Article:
U.S. Senate candidate and current House Rep. Tammy Baldwin (D-Wis.) talked health care, the debt crisis and her campaign yesterday when she went “On the Issues” with Mike Gousha.
Students, staff and community members gathered at Eckstein Hall to discuss Baldwin’s campaign for current Senator Herb Kohl’s seat, as well as issues such as national security and Rep. Paul Ryan’s (R-WI) budget.
Gousha opened the discussion by asking Baldwin why she was inspired to run for the U.S. Senate and leave her current, “safe” district, the solidly Democrat-leaning Dane County.
“I decided to get into the race for a number of reasons,” Baldwin said. “Middle-class families are struggling, and people are making big sacrifices. I am unafraid to stand up to interests for middle-class families, and they need a champion right now.”
While Baldwin is the only Democrat running for the seat, she faces multiple opponents from the Republican field, including Speaker of the Assembly Jeff Fitzgerald, former House representative and gubernatorial candidate Mark Neumann and former Gov. Tommy Thompson.
“There’s quite the GOP food fight going on on the other side,” Baldwin said.
Baldwin continued to highlight her achievements in standing up to interests and fighting for her constituents, including her amendment to President Obama’s Affordable Care Act that allowed people to stay under their parents’ insurance coverage until age 26.
Gousha brought up the deliberations being held by the U.S. Supreme Court about the Affordable Care Act and its constitutionality, asking what steps Baldwin would take to start from the ground up on health care reform should the law be declared unconstitutional.
“I had exposure at a young age to how important health care programs are,” she said. “I would continue to fight for the most complete health care coverage.”
Rep. Paul Ryan (R-Wis.), who represents Wisconsin’s first congressional district and chairs the House Budget Committee, recently proposed a budget plan that has received much scrutiny from the president and other Democrats.
“Ryan argues that we face a ‘debt crisis that is detrimental to the country,’” Gousha said. “He’s wondering, ‘Where are the Democrats on this?’”
Baldwin said that controlling the debt crisis could be done by ending the war in Afghanistan and cutting extraneous spending.
“What I find in the Ryan budget is that he goes after education, infrastructure and things that continue to pay off over generations,” she said.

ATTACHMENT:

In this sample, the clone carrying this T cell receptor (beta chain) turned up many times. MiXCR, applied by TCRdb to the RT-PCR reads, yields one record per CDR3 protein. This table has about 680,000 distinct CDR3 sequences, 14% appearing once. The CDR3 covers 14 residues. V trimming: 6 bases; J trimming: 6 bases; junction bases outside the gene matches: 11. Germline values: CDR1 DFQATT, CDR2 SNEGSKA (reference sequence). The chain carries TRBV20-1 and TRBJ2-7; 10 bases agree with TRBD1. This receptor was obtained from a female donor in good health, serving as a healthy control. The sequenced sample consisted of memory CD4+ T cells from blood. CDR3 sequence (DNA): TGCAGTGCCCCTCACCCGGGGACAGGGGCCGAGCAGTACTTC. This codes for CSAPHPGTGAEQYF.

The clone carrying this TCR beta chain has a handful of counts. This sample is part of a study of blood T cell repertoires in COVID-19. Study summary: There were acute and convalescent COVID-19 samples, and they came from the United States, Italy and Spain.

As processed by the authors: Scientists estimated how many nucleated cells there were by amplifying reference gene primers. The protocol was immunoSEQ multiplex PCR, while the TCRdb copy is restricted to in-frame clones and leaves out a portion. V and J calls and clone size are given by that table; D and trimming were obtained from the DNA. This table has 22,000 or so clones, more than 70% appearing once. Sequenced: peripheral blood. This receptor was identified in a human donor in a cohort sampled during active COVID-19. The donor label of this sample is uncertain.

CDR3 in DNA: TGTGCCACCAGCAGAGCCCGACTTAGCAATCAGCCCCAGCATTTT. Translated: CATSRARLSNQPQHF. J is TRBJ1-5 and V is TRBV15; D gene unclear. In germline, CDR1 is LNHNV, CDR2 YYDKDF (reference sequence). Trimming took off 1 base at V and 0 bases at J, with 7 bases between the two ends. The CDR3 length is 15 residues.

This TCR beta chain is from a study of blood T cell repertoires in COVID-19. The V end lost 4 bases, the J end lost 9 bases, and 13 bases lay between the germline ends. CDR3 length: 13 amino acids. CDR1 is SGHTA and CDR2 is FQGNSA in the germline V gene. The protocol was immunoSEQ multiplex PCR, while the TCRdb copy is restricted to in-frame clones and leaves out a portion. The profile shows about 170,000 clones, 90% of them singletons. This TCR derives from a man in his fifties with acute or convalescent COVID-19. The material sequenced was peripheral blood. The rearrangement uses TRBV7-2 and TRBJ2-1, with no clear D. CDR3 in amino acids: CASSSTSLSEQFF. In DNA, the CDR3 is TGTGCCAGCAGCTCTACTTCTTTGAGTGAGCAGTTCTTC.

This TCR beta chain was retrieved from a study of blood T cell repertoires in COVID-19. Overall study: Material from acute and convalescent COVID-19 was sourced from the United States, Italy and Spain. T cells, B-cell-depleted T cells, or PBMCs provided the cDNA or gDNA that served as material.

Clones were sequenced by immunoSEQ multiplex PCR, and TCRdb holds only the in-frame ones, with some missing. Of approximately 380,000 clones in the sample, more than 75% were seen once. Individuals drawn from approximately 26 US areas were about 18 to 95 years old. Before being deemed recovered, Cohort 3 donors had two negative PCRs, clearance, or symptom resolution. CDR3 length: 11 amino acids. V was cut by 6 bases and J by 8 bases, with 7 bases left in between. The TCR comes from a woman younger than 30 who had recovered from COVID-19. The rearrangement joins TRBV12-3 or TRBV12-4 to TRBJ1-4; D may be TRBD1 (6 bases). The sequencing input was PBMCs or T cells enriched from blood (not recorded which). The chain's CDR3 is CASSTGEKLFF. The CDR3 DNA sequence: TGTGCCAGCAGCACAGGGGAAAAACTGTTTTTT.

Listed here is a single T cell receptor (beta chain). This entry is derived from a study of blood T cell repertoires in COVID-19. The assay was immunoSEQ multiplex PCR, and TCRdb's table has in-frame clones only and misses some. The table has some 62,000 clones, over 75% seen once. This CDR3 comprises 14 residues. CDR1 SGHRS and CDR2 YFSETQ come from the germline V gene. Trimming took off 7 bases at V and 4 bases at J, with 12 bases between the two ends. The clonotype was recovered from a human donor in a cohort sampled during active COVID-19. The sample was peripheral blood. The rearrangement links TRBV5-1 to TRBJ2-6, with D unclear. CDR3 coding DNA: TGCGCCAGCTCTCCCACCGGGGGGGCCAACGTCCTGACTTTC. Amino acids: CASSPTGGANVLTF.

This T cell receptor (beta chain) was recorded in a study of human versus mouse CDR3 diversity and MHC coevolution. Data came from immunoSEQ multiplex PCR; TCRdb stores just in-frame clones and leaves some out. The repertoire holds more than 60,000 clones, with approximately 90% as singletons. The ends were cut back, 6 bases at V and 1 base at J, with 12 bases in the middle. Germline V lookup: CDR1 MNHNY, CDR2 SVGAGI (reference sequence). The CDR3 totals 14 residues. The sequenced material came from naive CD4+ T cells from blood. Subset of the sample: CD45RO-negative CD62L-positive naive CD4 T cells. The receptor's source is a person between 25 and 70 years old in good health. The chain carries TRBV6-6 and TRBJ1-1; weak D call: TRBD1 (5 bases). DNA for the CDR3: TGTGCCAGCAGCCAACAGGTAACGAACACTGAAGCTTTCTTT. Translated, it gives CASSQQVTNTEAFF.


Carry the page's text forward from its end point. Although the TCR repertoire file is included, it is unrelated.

However, she added there is room for compromise and cooperation in talks about the budget crisis.
“I think that there is a lot of bipartisan territory for closing tax loopholes and improving the system,” Baldwin said.
Baldwin has made headlines by introducing the “Buffett Rule,” which would call for those making a million dollars or more a year to pay a higher tax rate. The term was coined by billionaire Warren Buffett, who noted that he paid a lower tax rate than his secretary in an August 2011 New York Times editorial.
“I think if some more members of the Congress could take a look at what happens when we work together, (the Buffett rule) could see some bipartisan support,” she said.
Gousha asked Baldwin what being a “first” would mean for her and Congress. If Baldwin were to win the race for U.S. Senate, she would be both Wisconsin’s first female U.S. Senator and the first openly gay member of the Senate.
“I have always been open and honest about who I am,” Baldwin said. “Someone who serves in Congress brings their life experience with them. However, I think people will be focusing on the economy at the polls during this election.”
Audience member Justin Singleton said that he was thankful for Baldwin’s service and what she represents for members of the gay community.
“Tammy Baldwin has been a fighter for members of the LGBT community and for progress,” he said.
Another audience member asked Baldwin how she plans to face an electorate that recently elected Sen. Ron Johnson, one of the more conservative members of the Senate.
“I think there will be a different group of voters coming out in this election,” she said. “November 2012 will be very different than in November 2008 or 2010.”